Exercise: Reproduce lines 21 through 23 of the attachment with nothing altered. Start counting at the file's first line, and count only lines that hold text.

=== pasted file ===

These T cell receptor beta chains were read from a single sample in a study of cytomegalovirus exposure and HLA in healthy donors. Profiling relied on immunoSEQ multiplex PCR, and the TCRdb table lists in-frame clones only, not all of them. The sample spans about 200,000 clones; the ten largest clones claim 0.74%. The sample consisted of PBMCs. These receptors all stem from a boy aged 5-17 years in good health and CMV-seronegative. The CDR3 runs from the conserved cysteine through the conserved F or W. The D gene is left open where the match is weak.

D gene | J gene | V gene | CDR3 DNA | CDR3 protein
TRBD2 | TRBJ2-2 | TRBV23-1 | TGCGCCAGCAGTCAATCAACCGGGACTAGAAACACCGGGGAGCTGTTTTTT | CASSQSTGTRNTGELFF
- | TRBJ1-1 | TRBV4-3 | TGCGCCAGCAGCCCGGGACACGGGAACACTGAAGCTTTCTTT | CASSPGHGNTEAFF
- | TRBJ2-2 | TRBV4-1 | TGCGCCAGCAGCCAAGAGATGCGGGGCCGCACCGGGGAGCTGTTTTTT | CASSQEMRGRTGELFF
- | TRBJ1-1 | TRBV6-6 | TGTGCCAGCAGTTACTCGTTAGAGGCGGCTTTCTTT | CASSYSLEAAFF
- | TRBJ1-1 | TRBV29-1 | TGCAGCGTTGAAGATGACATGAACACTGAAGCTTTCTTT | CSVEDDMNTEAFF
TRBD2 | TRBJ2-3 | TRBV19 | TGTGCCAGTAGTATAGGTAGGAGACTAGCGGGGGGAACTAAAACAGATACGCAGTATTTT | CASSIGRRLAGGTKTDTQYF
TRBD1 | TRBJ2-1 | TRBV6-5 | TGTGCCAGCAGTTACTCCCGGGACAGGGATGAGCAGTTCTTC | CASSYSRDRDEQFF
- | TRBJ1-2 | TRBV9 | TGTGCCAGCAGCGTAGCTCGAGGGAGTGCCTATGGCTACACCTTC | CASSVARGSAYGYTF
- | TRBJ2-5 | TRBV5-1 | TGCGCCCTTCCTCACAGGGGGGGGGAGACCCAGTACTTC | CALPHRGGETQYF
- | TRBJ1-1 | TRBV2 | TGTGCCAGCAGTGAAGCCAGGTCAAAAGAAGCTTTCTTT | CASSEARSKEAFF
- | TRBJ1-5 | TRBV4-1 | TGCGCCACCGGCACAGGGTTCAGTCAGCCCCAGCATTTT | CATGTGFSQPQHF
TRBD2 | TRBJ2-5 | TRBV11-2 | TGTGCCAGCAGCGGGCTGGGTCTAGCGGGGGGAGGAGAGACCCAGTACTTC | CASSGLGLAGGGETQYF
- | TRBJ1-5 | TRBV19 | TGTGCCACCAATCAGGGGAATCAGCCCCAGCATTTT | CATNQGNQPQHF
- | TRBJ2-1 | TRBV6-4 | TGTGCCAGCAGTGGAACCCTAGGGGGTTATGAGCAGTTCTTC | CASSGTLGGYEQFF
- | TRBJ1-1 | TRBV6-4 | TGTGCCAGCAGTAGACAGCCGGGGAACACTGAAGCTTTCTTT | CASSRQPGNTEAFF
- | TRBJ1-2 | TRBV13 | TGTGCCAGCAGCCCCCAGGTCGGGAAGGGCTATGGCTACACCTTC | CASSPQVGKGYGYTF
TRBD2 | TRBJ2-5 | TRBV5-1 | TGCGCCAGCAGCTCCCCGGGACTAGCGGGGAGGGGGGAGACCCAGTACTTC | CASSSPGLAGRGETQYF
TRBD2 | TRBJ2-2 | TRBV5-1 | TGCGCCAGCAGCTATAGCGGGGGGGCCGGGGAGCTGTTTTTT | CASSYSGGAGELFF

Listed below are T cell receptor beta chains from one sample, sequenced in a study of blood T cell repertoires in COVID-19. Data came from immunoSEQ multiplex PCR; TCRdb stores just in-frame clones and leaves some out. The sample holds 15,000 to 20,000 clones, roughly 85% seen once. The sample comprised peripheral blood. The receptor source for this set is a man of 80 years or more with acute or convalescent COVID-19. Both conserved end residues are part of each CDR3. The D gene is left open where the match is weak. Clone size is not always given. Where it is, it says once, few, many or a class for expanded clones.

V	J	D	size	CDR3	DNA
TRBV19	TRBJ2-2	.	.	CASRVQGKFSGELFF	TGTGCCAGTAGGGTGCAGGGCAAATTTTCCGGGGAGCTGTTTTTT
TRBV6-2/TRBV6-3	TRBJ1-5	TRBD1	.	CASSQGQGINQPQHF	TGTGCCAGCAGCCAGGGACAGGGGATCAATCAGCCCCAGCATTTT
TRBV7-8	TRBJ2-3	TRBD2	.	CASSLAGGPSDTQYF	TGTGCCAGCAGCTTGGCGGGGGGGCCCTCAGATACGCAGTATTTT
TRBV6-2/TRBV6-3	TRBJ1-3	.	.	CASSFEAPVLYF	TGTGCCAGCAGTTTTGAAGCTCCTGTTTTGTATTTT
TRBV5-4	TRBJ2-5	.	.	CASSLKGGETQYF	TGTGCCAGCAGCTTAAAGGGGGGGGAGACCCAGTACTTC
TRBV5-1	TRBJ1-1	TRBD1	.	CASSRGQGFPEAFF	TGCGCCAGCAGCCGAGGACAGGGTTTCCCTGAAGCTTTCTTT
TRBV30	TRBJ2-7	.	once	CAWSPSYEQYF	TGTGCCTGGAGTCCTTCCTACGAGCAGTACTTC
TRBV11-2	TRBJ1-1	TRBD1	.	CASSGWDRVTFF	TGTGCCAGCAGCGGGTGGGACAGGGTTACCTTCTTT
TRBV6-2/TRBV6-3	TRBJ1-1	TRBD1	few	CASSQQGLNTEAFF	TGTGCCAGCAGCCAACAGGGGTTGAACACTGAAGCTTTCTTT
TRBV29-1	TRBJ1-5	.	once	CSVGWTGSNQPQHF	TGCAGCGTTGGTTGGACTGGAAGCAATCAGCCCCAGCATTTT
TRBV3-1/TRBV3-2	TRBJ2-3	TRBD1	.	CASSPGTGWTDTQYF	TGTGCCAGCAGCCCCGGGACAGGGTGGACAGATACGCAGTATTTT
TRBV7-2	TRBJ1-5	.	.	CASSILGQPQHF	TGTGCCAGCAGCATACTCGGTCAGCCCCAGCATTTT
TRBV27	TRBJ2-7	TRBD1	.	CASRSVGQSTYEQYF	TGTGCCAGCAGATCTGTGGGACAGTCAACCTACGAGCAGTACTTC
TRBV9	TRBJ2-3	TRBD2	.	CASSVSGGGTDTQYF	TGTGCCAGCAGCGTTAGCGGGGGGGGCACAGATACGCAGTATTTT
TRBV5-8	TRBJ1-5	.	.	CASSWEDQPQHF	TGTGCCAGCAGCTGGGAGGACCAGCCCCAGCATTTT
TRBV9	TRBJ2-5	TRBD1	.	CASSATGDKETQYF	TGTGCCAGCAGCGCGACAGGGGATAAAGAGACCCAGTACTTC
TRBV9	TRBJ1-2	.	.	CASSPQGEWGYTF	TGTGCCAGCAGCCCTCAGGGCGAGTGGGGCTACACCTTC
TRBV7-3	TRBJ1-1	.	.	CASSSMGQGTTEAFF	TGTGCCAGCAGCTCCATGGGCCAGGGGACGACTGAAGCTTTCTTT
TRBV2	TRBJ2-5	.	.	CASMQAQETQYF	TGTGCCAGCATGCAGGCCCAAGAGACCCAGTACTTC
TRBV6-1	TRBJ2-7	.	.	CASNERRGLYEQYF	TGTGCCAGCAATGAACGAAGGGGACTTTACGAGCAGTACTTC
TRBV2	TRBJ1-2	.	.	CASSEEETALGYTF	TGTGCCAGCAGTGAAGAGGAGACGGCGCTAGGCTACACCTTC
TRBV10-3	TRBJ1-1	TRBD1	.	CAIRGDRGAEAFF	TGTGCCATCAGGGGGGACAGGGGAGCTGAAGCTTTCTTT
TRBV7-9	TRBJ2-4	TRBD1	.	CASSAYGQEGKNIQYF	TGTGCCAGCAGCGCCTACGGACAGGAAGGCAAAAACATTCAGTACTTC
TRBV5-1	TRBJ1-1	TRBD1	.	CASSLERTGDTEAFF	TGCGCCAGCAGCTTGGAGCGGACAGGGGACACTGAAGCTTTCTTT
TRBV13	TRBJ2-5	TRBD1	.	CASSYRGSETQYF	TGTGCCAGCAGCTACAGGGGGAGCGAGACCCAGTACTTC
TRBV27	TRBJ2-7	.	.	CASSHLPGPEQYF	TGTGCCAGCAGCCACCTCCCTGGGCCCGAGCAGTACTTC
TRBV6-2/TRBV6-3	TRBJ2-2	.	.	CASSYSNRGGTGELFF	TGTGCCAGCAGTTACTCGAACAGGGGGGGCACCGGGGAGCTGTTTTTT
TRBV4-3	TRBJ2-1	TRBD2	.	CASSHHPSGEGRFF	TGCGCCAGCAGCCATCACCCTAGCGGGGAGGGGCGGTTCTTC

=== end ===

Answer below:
Listed below are T cell receptor beta chains from one sample, sequenced in a study of blood T cell repertoires in COVID-19. Data came from immunoSEQ multiplex PCR; TCRdb stores just in-frame clones and leaves some out. The sample holds 15,000 to 20,000 clones, roughly 85% seen once. The sample comprised peripheral blood. The receptor source for this set is a man of 80 years or more with acute or convalescent COVID-19. Both conserved end residues are part of each CDR3. The D gene is left open where the match is weak. Clone size is not always given. Where it is, it says once, few, many or a class for expanded clones.

V	J	D	size	CDR3	DNA
TRBV19	TRBJ2-2	.	.	CASRVQGKFSGELFF	TGTGCCAGTAGGGTGCAGGGCAAATTTTCCGGGGAGCTGTTTTTT